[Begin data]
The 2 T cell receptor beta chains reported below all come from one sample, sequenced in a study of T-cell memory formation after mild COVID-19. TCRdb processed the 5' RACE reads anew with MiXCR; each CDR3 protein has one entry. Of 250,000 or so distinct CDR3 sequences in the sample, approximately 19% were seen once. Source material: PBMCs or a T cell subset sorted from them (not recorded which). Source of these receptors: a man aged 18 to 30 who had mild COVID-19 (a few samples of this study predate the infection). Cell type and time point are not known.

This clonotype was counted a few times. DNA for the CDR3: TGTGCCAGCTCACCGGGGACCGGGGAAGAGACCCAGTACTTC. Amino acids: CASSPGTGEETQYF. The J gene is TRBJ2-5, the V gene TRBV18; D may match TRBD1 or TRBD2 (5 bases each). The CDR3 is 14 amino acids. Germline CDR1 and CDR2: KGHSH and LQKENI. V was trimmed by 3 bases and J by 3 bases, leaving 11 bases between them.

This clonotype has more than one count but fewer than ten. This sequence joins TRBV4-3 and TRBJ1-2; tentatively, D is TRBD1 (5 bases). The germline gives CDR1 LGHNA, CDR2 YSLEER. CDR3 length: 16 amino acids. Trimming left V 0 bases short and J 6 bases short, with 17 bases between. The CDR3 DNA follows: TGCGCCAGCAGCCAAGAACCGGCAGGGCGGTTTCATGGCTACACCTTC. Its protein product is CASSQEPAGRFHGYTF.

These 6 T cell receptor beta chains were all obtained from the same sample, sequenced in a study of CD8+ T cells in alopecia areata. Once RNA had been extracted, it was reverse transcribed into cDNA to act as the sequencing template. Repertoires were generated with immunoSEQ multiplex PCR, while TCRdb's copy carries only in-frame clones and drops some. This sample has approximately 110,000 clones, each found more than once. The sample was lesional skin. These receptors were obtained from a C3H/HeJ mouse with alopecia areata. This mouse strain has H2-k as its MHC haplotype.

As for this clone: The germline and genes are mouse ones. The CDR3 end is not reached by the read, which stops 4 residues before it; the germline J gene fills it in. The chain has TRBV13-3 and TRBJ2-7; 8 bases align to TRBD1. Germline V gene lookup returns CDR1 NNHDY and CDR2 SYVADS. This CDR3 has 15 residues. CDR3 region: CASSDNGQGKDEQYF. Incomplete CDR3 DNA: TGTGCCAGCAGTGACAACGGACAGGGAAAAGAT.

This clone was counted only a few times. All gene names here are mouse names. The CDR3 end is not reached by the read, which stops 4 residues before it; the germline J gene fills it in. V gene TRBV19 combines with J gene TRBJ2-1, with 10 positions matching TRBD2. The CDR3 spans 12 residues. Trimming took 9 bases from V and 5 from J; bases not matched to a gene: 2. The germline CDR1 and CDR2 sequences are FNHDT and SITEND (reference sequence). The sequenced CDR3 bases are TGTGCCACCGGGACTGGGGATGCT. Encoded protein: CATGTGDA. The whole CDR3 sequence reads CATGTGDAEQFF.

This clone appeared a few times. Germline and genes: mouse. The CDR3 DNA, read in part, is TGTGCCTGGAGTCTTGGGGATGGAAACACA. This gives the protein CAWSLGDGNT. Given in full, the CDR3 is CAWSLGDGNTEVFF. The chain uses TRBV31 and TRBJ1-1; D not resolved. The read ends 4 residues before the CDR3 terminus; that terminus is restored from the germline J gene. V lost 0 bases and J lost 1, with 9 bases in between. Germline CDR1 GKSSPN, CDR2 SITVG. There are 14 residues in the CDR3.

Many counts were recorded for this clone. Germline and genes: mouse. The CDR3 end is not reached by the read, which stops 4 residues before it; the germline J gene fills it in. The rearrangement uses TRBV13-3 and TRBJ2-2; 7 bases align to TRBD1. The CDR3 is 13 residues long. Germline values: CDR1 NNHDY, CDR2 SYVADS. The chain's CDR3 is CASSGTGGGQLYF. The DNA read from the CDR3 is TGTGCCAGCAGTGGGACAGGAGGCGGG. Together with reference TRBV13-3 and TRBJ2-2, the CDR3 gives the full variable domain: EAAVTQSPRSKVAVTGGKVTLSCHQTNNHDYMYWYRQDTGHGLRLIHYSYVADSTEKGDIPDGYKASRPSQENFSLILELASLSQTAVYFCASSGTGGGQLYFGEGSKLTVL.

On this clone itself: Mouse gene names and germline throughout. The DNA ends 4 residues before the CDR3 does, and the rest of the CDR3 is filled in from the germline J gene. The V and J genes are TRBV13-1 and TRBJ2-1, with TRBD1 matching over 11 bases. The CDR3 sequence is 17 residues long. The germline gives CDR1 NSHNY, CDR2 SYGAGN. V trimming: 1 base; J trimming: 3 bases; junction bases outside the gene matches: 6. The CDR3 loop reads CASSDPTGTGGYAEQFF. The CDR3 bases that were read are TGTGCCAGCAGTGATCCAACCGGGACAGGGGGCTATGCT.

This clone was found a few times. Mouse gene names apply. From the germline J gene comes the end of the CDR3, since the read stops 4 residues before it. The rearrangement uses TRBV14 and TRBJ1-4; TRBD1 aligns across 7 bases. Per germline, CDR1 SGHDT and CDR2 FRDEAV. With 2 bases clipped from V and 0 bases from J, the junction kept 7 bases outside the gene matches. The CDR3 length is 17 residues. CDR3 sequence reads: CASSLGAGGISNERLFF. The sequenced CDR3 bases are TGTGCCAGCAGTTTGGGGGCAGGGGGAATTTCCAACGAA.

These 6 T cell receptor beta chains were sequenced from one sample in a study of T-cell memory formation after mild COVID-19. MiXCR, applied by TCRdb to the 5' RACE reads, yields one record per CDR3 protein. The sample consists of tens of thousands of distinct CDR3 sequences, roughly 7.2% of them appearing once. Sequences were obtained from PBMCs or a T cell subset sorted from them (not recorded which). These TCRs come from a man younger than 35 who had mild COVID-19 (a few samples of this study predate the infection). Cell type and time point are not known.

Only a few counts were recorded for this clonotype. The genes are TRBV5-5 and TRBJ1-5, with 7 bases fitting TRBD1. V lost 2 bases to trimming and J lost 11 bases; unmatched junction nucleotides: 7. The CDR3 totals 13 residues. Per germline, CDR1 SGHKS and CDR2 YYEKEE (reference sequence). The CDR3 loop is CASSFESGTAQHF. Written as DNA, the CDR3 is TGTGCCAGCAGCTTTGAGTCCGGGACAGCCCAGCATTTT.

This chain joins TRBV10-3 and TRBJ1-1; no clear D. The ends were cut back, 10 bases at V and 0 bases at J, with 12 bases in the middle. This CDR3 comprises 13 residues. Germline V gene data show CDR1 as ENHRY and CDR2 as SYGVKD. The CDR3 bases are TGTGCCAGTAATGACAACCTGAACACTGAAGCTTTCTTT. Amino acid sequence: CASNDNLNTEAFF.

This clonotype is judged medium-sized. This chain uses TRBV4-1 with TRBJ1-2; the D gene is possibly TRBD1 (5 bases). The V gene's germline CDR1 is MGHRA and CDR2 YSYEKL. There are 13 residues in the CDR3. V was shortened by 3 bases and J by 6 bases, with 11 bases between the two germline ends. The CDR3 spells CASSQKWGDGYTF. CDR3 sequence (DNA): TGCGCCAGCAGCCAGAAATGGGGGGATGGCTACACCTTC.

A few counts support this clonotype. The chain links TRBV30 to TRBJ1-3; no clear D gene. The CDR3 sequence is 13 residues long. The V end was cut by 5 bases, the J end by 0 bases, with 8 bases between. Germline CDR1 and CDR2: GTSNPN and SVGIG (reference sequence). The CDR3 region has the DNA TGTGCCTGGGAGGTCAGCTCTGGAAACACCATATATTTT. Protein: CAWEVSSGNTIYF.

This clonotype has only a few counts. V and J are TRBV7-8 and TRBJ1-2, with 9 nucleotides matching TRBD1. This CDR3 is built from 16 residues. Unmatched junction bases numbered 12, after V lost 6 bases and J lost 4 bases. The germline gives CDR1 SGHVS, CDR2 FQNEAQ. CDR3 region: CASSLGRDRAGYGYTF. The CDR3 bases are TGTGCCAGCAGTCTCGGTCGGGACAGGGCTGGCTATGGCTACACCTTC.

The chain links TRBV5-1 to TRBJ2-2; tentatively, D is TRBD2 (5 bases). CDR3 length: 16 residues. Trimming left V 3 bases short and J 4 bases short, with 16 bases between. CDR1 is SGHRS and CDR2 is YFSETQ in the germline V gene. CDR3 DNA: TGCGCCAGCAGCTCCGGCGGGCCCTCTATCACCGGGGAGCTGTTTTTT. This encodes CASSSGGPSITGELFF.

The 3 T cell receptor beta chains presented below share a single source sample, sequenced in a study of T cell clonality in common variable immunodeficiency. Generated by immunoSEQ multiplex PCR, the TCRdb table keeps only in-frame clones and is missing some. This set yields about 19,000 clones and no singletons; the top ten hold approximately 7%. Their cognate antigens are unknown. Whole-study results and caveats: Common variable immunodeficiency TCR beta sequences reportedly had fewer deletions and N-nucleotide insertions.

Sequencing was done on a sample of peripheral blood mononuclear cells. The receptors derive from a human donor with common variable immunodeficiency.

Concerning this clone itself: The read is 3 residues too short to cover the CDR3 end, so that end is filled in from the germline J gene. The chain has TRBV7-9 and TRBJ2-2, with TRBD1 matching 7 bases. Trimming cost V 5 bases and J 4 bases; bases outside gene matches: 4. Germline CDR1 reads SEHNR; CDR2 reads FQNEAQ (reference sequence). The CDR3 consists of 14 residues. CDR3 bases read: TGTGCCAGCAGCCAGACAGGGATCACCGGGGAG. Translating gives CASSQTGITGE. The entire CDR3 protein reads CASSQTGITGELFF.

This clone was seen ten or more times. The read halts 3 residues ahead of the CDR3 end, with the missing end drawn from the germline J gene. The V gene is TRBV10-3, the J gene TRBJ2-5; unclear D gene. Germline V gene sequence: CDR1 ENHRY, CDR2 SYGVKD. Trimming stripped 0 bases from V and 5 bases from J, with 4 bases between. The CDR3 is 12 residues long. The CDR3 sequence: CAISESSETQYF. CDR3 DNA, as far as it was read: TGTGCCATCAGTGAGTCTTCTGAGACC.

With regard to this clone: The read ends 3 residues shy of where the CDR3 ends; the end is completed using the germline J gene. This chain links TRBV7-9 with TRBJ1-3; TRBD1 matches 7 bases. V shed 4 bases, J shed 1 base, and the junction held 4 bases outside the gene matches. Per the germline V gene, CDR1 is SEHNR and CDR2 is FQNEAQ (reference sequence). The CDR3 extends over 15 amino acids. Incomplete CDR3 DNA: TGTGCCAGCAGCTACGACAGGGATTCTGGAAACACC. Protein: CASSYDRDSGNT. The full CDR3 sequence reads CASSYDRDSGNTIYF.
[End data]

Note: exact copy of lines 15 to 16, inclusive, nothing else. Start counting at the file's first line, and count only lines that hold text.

A few counts support this clonotype. The chain links TRBV30 to TRBJ1-3; no clear D gene. The CDR3 sequence is 13 residues long. The V end was cut by 5 bases, the J end by 0 bases, with 8 bases between. Germline CDR1 and CDR2: GTSNPN and SVGIG (reference sequence). The CDR3 region has the DNA TGTGCCTGGGAGGTCAGCTCTGGAAACACCATATATTTT. Protein: CAWEVSSGNTIYF.

This clonotype has only a few counts. V and J are TRBV7-8 and TRBJ1-2, with 9 nucleotides matching TRBD1. This CDR3 is built from 16 residues. Unmatched junction bases numbered 12, after V lost 6 bases and J lost 4 bases. The germline gives CDR1 SGHVS, CDR2 FQNEAQ. CDR3 region: CASSLGRDRAGYGYTF. The CDR3 bases are TGTGCCAGCAGTCTCGGTCGGGACAGGGCTGGCTATGGCTACACCTTC.